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Unformatted text preview: Algae Some marine algae—the kelps—look like plants with stem-like stalks supporting “leaf” blades and a holdfast that anchors the kelp to rocks on the sea bottom. Growing offshore in colder northern waters they sometimes attain a height of 50–60 meters—the largest protists. Most of the algae are constructed more simply and are smaller—many are unicellular and microscopic in size. The algae, like the rest of the protists, have evolved a wondrous array of body forms and lifestyles—unicellular, motile free-living; complex aggregations of cells in colonies; filaments, nets, coenocytic tubes; microscopic, slimy green threads—all are common algal forms. The variable body structure is not useful taxonomically to separate the major groups, nor are the reproductive structures particularly helpful. Instead, the following five features are more definitive and reproductive structures particularly helpful....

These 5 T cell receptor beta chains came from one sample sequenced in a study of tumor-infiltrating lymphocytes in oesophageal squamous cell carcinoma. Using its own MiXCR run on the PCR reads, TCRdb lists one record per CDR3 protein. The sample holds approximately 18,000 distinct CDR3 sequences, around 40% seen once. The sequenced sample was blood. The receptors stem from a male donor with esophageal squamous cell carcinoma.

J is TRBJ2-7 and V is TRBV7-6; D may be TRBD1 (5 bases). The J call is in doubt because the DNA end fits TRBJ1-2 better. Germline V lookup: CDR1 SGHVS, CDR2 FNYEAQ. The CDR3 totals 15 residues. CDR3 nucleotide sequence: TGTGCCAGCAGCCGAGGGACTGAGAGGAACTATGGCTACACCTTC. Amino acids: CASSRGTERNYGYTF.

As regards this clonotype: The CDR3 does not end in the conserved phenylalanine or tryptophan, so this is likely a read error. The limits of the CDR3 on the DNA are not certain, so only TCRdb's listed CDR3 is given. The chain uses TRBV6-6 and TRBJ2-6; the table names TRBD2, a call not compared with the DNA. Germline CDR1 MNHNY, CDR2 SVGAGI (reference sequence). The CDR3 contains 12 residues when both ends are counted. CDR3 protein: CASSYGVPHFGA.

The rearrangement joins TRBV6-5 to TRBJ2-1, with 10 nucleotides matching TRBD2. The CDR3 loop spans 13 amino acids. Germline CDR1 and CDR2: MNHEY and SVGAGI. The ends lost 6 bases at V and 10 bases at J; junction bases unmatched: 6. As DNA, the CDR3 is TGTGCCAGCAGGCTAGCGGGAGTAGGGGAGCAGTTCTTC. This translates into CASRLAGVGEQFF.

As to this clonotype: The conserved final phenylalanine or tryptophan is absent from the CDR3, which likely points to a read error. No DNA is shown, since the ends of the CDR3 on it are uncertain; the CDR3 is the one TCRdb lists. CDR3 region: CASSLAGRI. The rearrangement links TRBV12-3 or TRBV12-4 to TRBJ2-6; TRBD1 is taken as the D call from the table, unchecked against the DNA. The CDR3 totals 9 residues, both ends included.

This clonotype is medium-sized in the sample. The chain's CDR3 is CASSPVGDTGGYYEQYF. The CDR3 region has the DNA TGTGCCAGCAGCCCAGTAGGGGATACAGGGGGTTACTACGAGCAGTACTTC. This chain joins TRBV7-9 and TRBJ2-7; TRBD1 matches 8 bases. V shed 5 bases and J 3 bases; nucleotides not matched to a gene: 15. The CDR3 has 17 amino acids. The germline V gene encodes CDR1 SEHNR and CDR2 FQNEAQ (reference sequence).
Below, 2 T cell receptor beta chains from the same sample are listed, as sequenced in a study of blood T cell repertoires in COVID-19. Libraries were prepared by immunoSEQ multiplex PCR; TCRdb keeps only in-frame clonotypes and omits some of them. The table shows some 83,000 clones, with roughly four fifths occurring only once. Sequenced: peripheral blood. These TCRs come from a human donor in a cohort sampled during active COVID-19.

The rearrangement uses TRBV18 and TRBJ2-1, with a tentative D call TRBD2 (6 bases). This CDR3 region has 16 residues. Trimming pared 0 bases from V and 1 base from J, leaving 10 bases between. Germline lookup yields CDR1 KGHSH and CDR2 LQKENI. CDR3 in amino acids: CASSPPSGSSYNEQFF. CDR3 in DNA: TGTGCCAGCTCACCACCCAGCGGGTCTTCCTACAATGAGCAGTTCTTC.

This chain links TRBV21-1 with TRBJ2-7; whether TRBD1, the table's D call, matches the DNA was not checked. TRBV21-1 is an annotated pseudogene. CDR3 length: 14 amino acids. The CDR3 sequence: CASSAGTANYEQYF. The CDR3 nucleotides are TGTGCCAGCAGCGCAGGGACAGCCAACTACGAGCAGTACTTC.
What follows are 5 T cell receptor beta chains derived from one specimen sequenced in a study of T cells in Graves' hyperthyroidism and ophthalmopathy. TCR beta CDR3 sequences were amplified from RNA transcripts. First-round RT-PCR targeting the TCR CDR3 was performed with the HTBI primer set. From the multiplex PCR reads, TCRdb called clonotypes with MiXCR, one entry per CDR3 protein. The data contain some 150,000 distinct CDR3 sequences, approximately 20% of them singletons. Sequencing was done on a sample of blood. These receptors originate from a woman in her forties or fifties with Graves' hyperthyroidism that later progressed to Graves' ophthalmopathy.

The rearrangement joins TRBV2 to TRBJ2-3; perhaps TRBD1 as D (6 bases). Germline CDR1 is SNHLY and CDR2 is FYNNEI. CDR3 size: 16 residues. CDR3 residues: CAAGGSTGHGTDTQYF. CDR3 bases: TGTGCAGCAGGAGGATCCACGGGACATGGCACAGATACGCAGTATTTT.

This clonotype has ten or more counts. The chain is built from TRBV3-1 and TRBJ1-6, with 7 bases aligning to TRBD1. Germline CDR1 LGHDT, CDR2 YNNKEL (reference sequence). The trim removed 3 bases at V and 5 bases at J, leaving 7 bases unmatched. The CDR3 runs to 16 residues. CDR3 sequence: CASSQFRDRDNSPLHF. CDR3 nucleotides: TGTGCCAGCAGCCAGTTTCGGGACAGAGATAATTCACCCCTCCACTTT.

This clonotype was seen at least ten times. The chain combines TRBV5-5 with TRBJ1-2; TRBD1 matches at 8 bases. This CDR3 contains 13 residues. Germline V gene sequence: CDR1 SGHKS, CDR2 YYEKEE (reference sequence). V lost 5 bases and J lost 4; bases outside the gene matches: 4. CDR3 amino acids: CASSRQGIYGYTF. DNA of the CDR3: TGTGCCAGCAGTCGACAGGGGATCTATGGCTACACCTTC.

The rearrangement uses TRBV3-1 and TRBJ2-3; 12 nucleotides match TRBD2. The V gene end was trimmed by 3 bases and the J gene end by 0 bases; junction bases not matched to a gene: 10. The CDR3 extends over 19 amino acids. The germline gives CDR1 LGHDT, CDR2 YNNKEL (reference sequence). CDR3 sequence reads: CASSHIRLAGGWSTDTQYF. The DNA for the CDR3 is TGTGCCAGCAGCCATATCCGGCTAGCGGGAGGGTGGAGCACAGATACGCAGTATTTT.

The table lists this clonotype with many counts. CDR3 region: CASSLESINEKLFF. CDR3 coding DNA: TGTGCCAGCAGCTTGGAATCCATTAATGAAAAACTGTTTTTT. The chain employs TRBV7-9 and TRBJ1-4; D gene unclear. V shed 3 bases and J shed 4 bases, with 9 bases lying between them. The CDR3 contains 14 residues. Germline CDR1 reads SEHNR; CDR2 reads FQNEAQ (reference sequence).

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This note was uploaded on 11/14/2011 for the course BIO 1421 taught by Professor Farr during the Fall '08 term at Texas State.
- Fall '08